Oct. 8, 2007
By Sean O'Malley
Nowhere is the clash over peer-to-peer downloads more heated than on college campuses. Everyone has an opinion, and even legal issues that appear cut and dried on the surface are not so simple, once they reach the courtroom. Is the recording industry drowning in a flood of pirated downloads or swimming in cash from P2P-inspired sales? Will file-sharing technologies be the industry's destruction or its salvation? Where do universities fit into these trends?
To advance the conversation on these complex issues -- and perhaps even shape their future -- Ohio University will host "P2P File Sharing: A 360° Perspective," from 1:30 to 4 p.m. Tuesday, Oct. 30, in Baker University Center Ballroom. It promises to be a no-holds-barred panel discussion on these issues.
Ohio University Chief Information Officer Brice Bible thinks the time is right for higher education to take the lead in examining file sharing.
"Colleges and universities already are in the middle of this debate" Bible said. "If you ask me, that's the perfect place to be if you want to see all sides of an issue."
Major players from all aspects of the music downloading controversy will present their cases and field questions from a live audience and remote participants.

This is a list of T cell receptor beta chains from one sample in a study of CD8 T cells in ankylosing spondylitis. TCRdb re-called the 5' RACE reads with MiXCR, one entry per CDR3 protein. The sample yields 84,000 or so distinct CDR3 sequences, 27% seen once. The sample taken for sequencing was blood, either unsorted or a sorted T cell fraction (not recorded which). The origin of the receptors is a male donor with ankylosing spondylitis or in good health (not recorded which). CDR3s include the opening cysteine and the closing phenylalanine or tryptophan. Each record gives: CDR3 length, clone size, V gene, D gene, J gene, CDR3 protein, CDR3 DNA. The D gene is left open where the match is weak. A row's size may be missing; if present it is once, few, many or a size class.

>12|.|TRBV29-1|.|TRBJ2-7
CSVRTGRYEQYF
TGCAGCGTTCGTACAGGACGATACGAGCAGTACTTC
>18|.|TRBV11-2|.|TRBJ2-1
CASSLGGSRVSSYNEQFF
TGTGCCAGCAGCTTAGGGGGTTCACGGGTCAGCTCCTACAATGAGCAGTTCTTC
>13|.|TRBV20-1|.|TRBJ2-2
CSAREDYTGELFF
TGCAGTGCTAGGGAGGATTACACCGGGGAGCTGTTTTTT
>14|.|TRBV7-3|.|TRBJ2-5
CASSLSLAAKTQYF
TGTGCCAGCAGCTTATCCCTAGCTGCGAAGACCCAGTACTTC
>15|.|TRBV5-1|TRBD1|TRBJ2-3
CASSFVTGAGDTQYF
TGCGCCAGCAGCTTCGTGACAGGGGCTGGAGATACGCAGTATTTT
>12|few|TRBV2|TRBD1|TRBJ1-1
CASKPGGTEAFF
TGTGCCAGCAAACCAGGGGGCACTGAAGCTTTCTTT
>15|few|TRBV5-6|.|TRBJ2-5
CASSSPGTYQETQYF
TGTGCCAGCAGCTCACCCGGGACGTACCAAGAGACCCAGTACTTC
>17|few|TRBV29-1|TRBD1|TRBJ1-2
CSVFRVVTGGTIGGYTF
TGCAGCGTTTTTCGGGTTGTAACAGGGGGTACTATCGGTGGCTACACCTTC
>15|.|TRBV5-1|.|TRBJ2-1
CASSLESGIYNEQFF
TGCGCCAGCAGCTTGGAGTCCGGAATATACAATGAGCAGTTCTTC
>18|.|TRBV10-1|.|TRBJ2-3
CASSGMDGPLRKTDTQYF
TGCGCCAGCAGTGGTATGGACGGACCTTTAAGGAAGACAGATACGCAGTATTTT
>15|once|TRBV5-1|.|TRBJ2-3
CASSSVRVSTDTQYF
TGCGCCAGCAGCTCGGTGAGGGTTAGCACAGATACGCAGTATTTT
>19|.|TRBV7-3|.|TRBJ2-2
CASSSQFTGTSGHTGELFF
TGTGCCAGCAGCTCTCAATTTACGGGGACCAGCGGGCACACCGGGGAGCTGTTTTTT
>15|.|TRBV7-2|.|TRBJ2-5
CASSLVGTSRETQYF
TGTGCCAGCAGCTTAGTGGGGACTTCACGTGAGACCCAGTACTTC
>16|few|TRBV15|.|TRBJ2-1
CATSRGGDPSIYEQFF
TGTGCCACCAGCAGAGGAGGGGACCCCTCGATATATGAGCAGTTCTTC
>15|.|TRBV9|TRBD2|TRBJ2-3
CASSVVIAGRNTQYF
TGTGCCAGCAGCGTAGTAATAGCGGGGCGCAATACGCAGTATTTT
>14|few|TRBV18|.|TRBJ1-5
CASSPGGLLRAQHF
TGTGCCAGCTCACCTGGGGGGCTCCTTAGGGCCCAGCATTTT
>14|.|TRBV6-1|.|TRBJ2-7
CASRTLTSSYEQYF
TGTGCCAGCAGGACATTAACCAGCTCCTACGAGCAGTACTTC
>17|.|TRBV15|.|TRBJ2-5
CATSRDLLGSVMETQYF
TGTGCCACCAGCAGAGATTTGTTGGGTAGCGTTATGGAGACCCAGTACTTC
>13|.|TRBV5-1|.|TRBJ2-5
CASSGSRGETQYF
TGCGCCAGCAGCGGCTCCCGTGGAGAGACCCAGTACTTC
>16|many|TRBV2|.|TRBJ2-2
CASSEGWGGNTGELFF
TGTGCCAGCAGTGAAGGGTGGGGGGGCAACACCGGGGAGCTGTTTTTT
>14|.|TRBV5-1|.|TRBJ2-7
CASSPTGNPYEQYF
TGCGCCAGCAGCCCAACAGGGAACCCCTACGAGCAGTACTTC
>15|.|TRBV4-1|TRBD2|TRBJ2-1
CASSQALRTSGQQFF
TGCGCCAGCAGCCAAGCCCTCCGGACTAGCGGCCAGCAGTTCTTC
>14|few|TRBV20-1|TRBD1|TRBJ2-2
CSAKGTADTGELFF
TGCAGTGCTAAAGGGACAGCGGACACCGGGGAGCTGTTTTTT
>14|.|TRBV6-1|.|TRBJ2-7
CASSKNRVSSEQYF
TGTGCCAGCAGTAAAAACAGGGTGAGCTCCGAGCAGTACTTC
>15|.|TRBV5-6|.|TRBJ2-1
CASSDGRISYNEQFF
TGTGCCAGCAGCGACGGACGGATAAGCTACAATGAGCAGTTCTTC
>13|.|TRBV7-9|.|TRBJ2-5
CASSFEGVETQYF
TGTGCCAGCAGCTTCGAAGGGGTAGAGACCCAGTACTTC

The panel, with Billy Zero of XM Satellite Radio as moderator, includes:
- Ashwin Navin, president of BitTorrent downloading service
- Jonathan Lamy, director of communications for the Recording Industry Association of America
- Bob Regan, songwriter and legislative chair of the Nashville Songwriters Association International
- Jorma Kaukonen, founding member of Jefferson Airplane and Hot Tuna, and Rock and Roll Hall of Fame Inductee
- Eddie Ashworth, instructor, Ohio University School of Telecommunications, independent record producer and owner of Hideout Recordings
- Timothy Vonville, president of Ohio University Student Senate
The event will be streamed live. Internet audience members will be able to submit questions for the panel via a live chat session.